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Ex-soldier's trial for Iraqi girl's killing begins

Testimony is under way in Kentucky in the trial of a former soldier charged with raping and killing a 14-year-old girl in Iraq and killing her family.
Image: Steven Dale Green
Steven Dale Green, a former Fort Campbell soldier, is being tried in civilian court on charges that include raping and killing a teenage Iraq girl.AP file
/ Source: The Associated Press

An ex-soldier charged with raping and killing a 14-year-old Iraqi girl and slaying her family set the girl's body ablaze after shooting her several times, prosecutors said Monday during opening statements at his federal trial.

Steven Dale Green, 23, of Midland, Texas, faces more than a dozen charges, including sexual assault and four counts of murder, stemming from the March 2006 attack in Iraq's so-called "Triangle of Death." After he shot the girl in the face several times, Green then used kerosene to set fire to her body, said Assistant U.S. Attorney Brian Skaret.

"They left behind the carnage of all carnage," Skaret said of Green and other soldiers accused in the attack on March 12, 2006.

The defense, in its opening statement, asked jurors to consider the extraordinary circumstances that had confronted the soldiers while serving in Iraq. Green, who has pleaded not guilty, is being tried in a civilian court because he was discharged from the Army before being charged.

Later Monday, jurors heard two relatives testify about the carnage inside the victims' home. They also were shown photographs of the teen's burned body.

Skaret said Green talked frequently of wanting to kill Iraqis, but when pressed, would tell people he wasn't serious.

Skaret told jurors that a group of soldiers, including Green, was playing cards and drinking whiskey at a checkpoint near Mahmoudiyah, about 20 miles south of Baghdad.

Talk turned to having sex with Iraqi women, when one soldier mentioned the al-Janabi family, who lived nearby, Skaret said. Soldiers then went to the home where, according to prosecutors, Green pulled the father, mother, and daughters ages 6 and 14 into another room, then pushed the 14-year-old out.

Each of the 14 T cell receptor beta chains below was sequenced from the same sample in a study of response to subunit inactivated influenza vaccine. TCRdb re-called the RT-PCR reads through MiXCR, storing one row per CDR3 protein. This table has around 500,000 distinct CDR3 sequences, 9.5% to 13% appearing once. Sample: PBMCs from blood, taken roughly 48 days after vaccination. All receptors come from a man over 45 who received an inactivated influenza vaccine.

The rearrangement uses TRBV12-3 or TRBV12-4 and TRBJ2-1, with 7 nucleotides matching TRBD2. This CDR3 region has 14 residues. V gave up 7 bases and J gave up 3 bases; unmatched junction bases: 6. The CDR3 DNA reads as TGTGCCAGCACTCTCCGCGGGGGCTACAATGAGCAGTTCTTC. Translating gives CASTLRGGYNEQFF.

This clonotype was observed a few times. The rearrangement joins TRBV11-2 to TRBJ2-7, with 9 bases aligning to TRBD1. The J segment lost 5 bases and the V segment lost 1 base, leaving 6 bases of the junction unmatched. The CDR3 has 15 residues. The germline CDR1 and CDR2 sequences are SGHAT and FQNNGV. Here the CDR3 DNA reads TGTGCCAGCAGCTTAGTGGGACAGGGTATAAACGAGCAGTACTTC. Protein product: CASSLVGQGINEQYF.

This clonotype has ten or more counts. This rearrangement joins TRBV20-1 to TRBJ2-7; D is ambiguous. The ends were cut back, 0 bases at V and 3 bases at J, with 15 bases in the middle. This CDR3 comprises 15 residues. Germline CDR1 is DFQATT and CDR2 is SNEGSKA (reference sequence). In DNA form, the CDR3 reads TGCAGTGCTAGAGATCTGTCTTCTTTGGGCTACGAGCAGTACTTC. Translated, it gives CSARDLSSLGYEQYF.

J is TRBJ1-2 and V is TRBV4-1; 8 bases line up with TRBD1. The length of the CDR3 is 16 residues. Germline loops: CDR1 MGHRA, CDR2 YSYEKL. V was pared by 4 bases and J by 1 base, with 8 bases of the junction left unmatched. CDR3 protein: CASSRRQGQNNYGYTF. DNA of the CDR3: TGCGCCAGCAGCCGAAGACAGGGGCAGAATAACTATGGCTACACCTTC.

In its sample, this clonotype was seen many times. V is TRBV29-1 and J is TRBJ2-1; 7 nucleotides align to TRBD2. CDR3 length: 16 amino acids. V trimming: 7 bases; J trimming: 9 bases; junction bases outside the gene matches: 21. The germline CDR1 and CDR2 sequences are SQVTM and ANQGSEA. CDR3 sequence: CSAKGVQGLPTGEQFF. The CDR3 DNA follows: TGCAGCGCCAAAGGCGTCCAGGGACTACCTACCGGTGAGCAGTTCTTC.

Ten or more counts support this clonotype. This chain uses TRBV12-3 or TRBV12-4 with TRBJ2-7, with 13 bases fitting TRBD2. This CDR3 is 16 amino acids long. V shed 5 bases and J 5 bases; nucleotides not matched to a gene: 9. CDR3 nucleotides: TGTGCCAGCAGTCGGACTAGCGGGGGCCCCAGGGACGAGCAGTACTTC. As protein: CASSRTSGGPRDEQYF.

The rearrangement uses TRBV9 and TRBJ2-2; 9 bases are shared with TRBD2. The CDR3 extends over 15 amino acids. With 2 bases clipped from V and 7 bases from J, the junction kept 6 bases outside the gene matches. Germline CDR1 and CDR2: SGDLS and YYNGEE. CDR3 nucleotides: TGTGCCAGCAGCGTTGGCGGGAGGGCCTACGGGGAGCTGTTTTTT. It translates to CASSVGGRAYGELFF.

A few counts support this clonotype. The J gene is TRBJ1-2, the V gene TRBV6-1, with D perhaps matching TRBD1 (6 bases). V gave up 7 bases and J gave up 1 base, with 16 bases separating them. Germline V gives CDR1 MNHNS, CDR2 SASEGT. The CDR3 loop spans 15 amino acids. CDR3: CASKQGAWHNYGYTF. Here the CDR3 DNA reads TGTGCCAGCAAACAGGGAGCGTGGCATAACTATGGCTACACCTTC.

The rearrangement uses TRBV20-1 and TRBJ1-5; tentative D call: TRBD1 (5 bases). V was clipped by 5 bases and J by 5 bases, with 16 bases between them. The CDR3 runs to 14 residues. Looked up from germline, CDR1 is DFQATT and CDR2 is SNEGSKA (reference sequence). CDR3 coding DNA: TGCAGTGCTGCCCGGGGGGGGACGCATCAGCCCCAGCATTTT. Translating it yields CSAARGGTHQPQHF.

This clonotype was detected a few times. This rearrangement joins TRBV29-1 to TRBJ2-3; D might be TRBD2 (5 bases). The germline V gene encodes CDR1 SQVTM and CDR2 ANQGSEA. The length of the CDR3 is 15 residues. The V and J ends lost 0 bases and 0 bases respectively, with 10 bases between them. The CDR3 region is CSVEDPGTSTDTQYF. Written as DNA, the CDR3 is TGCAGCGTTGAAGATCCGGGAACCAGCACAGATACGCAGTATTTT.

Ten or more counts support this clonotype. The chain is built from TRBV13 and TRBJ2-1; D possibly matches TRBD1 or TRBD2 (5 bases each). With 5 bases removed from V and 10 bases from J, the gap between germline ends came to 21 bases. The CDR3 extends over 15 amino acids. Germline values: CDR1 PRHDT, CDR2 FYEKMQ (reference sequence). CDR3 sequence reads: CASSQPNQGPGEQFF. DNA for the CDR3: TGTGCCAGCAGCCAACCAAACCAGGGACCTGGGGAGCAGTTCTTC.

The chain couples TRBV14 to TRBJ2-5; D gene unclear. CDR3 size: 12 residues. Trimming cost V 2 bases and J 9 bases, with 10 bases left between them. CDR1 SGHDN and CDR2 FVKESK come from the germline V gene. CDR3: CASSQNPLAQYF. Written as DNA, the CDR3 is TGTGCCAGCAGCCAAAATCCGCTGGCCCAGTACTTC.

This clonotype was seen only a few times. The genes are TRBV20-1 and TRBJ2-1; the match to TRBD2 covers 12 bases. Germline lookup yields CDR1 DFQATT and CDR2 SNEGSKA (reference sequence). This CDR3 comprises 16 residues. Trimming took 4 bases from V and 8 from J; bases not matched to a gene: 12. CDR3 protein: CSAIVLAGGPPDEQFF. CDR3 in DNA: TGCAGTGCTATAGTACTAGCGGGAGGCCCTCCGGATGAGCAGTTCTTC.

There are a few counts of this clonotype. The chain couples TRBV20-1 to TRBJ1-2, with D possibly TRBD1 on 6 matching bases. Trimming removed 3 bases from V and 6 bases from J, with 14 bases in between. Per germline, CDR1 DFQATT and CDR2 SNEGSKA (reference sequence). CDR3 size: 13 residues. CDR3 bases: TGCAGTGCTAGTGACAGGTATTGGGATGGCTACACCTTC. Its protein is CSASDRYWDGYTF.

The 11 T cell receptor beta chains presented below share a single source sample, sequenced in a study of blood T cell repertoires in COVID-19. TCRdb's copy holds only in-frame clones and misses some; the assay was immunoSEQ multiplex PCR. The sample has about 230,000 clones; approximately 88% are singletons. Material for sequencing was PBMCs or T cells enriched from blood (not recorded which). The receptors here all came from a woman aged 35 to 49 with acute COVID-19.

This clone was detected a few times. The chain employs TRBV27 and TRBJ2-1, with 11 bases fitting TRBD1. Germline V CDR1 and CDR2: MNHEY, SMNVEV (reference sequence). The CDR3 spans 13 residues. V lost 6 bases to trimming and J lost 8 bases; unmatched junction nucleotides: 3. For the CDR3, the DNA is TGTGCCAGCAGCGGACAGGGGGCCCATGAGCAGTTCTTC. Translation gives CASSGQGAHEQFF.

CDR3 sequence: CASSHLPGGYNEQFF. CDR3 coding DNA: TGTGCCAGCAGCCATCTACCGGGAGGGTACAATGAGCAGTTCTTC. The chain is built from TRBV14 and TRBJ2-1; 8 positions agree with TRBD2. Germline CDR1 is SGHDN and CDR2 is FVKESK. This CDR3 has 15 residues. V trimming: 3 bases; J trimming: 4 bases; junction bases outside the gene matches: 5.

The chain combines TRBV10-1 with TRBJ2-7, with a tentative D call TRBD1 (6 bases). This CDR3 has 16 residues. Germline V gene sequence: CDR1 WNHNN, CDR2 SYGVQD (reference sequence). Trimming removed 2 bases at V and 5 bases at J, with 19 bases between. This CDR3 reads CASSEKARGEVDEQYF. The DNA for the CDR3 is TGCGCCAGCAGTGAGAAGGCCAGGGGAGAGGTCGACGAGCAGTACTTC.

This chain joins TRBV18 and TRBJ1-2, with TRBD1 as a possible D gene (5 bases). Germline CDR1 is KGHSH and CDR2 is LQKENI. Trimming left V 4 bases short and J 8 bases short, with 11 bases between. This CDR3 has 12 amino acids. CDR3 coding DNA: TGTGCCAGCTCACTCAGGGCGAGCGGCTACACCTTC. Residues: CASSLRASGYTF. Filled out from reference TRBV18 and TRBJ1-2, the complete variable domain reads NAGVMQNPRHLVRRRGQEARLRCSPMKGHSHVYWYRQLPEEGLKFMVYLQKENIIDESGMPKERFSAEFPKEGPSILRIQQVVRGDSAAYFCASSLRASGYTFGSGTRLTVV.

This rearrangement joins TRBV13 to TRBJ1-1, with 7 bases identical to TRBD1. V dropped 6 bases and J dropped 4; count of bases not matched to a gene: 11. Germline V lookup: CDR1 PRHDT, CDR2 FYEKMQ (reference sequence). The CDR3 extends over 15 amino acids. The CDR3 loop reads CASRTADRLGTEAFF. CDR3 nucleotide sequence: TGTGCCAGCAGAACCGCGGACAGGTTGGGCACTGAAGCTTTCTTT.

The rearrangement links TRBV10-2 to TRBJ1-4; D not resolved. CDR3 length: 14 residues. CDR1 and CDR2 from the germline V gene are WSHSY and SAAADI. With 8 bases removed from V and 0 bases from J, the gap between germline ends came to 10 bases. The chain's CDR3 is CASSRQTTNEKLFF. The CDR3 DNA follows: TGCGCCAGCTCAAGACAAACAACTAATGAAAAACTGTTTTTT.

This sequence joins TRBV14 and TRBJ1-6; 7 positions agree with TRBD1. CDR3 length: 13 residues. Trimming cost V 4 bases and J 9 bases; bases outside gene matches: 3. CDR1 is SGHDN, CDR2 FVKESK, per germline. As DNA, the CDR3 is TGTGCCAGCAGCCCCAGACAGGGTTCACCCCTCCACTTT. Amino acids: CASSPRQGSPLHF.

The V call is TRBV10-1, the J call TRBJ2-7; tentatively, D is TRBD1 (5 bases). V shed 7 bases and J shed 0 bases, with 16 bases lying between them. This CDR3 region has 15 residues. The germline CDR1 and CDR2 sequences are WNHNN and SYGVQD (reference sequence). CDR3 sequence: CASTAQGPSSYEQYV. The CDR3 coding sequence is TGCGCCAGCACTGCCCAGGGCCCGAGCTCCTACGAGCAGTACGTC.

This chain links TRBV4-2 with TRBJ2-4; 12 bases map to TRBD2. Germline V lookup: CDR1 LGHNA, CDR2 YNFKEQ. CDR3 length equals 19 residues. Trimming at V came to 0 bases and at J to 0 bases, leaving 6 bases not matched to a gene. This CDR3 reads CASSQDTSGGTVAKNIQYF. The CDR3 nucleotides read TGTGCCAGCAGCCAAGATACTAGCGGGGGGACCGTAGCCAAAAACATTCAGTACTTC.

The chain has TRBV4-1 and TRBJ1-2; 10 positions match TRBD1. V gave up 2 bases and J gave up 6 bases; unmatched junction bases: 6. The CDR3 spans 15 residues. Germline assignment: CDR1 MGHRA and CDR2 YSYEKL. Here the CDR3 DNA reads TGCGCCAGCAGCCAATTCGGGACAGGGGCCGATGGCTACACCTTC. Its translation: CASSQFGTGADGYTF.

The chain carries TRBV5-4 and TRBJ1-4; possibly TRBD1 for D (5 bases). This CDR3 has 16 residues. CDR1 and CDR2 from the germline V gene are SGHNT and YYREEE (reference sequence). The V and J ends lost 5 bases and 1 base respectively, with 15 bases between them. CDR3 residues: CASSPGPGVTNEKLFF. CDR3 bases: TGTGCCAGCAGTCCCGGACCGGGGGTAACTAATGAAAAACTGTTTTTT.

Grisly scene
Skaret said Green used a shotgun to kill the three in the room and told the soldiers that the family was dead.

He then raped the girl and shot her, according to Skaret.

As the girl lay helpless, "Steven Green went over to the wall and picked up a gun and he shot her in the face again and again," Skaret said.

Later, Green talked about the killings to superior officers, other soldiers and even civilian friends, Skaret said.

In Green's defense, attorney Patrick Bouldin painted a picture of young soldiers in harsh wartime conditions, lacking leadership and receiving little help from the Army to deal with the loss of friends.

He said Green lost five colleagues in combat prior to the attack. A federal public defender, Bouldin showed jurors a videotape of Green speaking at a memorial service for two slain sergeants.

He said soldiers had lost so many friends and leaders they could no longer perform their duties.

"Context," Bouldin said. "You've got to understand the context."

Green's trial is being held in Paducah because of the western Kentucky city's proximity to Fort Campbell on the Kentucky-Tennessee border where Green was based as a private with the 101st Airborne Division.

Other soldiers were prosecuted in military court, including two who pleaded guilty and acknowledged taking part in the rape. Prosecutors said a third who was convicted had gone to the family's home knowing what was planned. A fourth who stayed at the checkpoint pleaded guilty to being an accessory, they said.

Mental health questioned
Green's discharge papers showed he received an honorable discharge in May 2006 after being diagnosed with a personality disorder. Bouldin didn't address why Green was discharged.

During his nearly 90-minute opening statement, Bouldin repeatedly talked about how the Army had failed Green's platoon by not providing adequate leadership and mental health assistance for soldiers who lost numerous friends in war.

Bouldin said Green was prescribed a mood-stabilizing drug, but the Army never followed up on his mental state before the attack.

"He told the psychologist, 'I'm so upset. I'm having trouble here. I want to kill all these guys (Iraqis) because I can't tell them apart,'" Bouldin said.

Green had been staffing a checkpoint in the area for 21 days, Bouldin added.

On Monday afternoon, two relatives of the Iraqi family testified about finding blood and human remains at the family home afterward.

Abu Farras, a cousin to al-Janabi family members, told jurors through an interpreter he found the body of 14-year-old Abeer Qassim al-Janabi ablaze in the living room. He said her mother, father and sister were shot to death in a bedroom.

Skaret asked if he initially suspected American soldiers.

"Never. Even terrorists would not do that," Farras said of the killings.

The girl's younger brother, Mohammed al-Janabi, now 15, said he saw smoke coming from the home upon returning from school and summoned Farras.